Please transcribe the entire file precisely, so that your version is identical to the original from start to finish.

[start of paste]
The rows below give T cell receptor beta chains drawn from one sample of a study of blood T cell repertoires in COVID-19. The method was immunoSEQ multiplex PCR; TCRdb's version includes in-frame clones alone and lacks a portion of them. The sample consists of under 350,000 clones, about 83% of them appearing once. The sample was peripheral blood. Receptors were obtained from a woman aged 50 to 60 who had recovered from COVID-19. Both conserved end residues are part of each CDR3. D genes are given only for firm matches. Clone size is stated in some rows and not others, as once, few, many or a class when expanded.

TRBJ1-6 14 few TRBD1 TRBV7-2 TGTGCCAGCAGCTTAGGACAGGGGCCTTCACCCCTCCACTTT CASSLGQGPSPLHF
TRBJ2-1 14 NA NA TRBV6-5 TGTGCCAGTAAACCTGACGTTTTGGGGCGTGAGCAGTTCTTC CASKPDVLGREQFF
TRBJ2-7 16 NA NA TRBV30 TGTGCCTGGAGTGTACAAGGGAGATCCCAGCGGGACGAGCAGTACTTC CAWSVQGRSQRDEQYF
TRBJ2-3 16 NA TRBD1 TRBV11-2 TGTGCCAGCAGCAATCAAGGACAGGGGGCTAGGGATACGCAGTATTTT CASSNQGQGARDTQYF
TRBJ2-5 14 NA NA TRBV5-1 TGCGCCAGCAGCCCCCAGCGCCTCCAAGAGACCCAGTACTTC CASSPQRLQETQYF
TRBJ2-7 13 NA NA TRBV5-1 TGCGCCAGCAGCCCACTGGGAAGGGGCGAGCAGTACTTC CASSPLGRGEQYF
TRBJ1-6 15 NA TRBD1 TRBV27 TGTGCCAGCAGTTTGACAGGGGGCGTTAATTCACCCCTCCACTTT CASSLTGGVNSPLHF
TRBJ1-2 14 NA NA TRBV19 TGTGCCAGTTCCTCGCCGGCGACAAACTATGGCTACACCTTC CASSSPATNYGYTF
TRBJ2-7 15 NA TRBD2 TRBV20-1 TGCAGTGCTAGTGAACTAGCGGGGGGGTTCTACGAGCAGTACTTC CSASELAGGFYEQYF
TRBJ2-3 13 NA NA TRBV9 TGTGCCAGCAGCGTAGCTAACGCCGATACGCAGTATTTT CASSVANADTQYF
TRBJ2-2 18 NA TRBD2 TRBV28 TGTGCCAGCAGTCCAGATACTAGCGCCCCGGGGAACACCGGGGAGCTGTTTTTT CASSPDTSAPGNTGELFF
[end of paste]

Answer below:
The rows below give T cell receptor beta chains drawn from one sample of a study of blood T cell repertoires in COVID-19. The method was immunoSEQ multiplex PCR; TCRdb's version includes in-frame clones alone and lacks a portion of them. The sample consists of under 350,000 clones, about 83% of them appearing once. The sample was peripheral blood. Receptors were obtained from a woman aged 50 to 60 who had recovered from COVID-19. Both conserved end residues are part of each CDR3. D genes are given only for firm matches. Clone size is stated in some rows and not others, as once, few, many or a class when expanded.

TRBJ1-6 14 few TRBD1 TRBV7-2 TGTGCCAGCAGCTTAGGACAGGGGCCTTCACCCCTCCACTTT CASSLGQGPSPLHF
TRBJ2-1 14 NA NA TRBV6-5 TGTGCCAGTAAACCTGACGTTTTGGGGCGTGAGCAGTTCTTC CASKPDVLGREQFF
TRBJ2-7 16 NA NA TRBV30 TGTGCCTGGAGTGTACAAGGGAGATCCCAGCGGGACGAGCAGTACTTC CAWSVQGRSQRDEQYF
TRBJ2-3 16 NA TRBD1 TRBV11-2 TGTGCCAGCAGCAATCAAGGACAGGGGGCTAGGGATACGCAGTATTTT CASSNQGQGARDTQYF
TRBJ2-5 14 NA NA TRBV5-1 TGCGCCAGCAGCCCCCAGCGCCTCCAAGAGACCCAGTACTTC CASSPQRLQETQYF
TRBJ2-7 13 NA NA TRBV5-1 TGCGCCAGCAGCCCACTGGGAAGGGGCGAGCAGTACTTC CASSPLGRGEQYF
TRBJ1-6 15 NA TRBD1 TRBV27 TGTGCCAGCAGTTTGACAGGGGGCGTTAATTCACCCCTCCACTTT CASSLTGGVNSPLHF
TRBJ1-2 14 NA NA TRBV19 TGTGCCAGTTCCTCGCCGGCGACAAACTATGGCTACACCTTC CASSSPATNYGYTF
TRBJ2-7 15 NA TRBD2 TRBV20-1 TGCAGTGCTAGTGAACTAGCGGGGGGGTTCTACGAGCAGTACTTC CSASELAGGFYEQYF
TRBJ2-3 13 NA NA TRBV9 TGTGCCAGCAGCGTAGCTAACGCCGATACGCAGTATTTT CASSVANADTQYF
TRBJ2-2 18 NA TRBD2 TRBV28 TGTGCCAGCAGTCCAGATACTAGCGCCCCGGGGAACACCGGGGAGCTGTTTTTT CASSPDTSAPGNTGELFF